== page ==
Whether performing in a subdued duo or a lively big band, Ron Carter always brings a touch of pure class to the stage. Collaborators like Pat Metheny have spoken highly of Carter, describing him as “one of the consummate listening musicians ever.” His ability to adapt to countless unique musical settings while staying true to his distinct musical identity is a testament to his brilliance and versatility.
Geddy Lee, the master multitasker of the bass world, achieved legendary status as the frontman for Rush. Onstage, he skillfully managed bass duties alongside playing keyboards and foot-controlled synths. His daredevil vocal prowess further showcased his incredible talent. However, it’s his bass playing that truly solidified his place as an icon in the world of progressive rock.
Geddy Lee’s bass work is characterized by its toughness, sinewy sound, and impressive agility, embellished with just the right amount of daredevil flair. He is considered one of the essential links between the pioneering bassists of the Sixties, like Jack Bruce and John Entwistle, and the innovators of the Nineties, such as Les Claypool and Tim Commerford of Rage Against the Machine.
Throughout the various eras of Rush’s music, Geddy Lee’s bass added grit, flair, and an unexpected touch of funkiness. Whether on high-prog Seventies albums like “A Farewell to Kings”, New Wave-influenced Eighties gems like “Grace Under Pressure,” or streamlined, hard-hitting Nineties efforts like “Counterparts”, his imaginative bass lines acted as hooks in and of themselves. His remarkable contributions to Rush’s catalog have left a lasting impact on the world of forward-thinking rock music.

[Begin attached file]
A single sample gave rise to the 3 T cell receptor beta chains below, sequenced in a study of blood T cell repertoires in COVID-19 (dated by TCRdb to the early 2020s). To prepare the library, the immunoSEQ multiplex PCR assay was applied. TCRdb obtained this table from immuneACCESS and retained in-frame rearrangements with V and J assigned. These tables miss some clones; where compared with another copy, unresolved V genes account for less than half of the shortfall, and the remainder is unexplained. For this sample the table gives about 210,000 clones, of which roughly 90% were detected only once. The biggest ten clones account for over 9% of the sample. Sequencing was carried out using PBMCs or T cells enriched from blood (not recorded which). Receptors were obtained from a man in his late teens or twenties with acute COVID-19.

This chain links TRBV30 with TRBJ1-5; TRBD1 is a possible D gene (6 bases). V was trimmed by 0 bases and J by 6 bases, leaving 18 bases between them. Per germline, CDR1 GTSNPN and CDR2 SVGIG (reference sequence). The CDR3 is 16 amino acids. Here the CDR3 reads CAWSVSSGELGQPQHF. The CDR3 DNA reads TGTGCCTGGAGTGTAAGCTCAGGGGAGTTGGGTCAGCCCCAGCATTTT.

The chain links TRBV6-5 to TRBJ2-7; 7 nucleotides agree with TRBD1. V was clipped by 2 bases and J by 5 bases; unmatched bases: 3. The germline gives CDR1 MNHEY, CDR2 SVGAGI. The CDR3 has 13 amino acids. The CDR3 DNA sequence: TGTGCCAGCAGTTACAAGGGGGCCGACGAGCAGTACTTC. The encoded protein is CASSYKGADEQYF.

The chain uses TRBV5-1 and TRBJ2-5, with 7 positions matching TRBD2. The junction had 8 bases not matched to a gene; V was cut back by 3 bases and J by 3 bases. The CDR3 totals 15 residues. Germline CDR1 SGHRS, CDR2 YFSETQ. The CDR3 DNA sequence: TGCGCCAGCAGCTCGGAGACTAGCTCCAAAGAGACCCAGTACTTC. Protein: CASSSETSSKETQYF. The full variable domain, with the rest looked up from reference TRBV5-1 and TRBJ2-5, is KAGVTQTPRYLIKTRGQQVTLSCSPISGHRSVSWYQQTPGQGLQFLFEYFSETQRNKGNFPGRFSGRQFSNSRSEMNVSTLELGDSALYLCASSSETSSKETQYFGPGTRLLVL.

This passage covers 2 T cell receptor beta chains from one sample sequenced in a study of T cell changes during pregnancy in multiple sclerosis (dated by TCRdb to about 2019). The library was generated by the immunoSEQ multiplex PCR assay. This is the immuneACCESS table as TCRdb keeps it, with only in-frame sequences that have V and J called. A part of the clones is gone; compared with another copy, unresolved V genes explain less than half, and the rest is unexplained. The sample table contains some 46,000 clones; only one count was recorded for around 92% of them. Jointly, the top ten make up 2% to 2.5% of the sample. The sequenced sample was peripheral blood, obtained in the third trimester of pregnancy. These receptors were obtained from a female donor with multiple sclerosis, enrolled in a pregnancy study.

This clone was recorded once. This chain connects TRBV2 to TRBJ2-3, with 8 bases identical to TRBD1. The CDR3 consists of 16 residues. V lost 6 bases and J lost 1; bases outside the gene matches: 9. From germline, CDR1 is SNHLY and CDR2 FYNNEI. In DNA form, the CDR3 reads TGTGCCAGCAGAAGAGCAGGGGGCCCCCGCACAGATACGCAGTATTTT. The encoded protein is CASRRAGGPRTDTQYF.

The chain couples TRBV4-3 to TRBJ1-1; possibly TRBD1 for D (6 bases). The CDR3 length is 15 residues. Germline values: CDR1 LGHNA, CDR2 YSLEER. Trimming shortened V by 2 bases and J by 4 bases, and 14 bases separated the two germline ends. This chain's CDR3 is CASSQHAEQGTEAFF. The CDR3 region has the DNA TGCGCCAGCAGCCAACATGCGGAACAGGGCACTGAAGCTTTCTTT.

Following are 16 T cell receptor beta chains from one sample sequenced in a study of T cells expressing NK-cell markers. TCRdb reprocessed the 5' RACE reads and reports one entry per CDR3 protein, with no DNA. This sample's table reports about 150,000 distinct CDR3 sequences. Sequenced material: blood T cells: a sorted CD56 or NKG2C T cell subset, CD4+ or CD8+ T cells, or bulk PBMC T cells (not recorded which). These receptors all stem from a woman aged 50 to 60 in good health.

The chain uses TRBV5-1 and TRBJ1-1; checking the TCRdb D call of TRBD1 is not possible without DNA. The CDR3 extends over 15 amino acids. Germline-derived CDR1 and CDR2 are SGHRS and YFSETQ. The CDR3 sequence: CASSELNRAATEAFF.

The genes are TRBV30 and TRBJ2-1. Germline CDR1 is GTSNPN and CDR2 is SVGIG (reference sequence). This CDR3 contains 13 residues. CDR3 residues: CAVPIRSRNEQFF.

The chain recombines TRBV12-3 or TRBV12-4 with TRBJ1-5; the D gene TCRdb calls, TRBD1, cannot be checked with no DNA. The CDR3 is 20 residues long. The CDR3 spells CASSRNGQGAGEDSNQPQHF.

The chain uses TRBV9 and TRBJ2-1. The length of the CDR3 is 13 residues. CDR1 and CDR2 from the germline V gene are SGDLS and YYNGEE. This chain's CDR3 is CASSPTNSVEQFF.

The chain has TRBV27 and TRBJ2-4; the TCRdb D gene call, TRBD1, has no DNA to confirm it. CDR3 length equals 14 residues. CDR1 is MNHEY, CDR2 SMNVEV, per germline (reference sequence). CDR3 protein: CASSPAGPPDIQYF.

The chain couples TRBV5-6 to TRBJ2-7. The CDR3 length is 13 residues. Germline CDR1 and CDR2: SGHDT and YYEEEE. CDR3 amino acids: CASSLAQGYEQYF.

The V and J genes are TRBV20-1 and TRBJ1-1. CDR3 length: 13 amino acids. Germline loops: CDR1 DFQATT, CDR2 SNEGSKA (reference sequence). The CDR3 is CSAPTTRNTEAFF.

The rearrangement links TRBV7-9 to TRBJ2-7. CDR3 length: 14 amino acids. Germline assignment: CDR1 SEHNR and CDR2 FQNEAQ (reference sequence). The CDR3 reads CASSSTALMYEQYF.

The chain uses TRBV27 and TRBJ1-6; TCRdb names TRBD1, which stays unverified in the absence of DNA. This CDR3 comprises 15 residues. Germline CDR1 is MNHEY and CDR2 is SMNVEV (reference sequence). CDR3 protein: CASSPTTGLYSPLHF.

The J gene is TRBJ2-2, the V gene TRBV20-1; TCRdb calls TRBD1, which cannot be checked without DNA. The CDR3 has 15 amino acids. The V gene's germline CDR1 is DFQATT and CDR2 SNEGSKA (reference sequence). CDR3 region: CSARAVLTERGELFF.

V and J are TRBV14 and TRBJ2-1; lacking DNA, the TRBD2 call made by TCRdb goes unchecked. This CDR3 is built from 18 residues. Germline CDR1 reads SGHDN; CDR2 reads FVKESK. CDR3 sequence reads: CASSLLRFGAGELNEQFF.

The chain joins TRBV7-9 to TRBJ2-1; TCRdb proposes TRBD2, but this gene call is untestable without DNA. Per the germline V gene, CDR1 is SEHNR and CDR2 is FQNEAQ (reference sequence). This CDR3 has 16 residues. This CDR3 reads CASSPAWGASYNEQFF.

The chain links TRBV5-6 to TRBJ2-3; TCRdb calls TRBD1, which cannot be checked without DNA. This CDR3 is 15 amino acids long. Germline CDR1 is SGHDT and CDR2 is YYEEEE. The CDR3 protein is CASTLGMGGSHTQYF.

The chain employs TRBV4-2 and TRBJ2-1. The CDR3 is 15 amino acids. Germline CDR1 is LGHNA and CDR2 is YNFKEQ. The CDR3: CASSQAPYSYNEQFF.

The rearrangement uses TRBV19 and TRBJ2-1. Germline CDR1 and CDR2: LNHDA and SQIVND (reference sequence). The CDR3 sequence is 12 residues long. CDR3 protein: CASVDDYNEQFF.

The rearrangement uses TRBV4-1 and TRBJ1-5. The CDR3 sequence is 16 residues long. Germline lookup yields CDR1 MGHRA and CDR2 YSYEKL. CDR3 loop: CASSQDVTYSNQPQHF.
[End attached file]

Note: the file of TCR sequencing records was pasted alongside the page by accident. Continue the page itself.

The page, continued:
Some of Geddy Lee’s standout bass parts include the off-kilter strut that opens “Cygnus X-1 Book I: The Voyage,” the wiry 7/4 bridge riff in “Tom Sawyer,” and the lean dance-pop vamp of “Scars.” These basslines not only provided the foundation for Rush’s music but also acted as distinctive and memorable musical motifs in their own right.
Les Claypool’s admiration for Geddy Lee
Les Claypool, bassist for the iconic band Primus, once expressed his admiration for Geddy Lee, stating, “He was the one that when I was a 14-year-old fellow I thought, ‘Boy, I’d sure like to make those sounds.’ I’m still trying to do that.” This sentiment highlights the enduring influence of Geddy Lee’s bass work, inspiring generations of aspiring bassists to explore the expressive potential of the instrument.
Flea, born Michael Balzary, is the irreplaceable bassist of the Red Hot Chili Peppers, a band that has seen a revolving door of drummers and guitarists since their inception in 1983. His bass guitar wizardry is the bedrock of the Chili Peppers’ distinctive sound, an intoxicating blend of punk, funk, and psychedelia.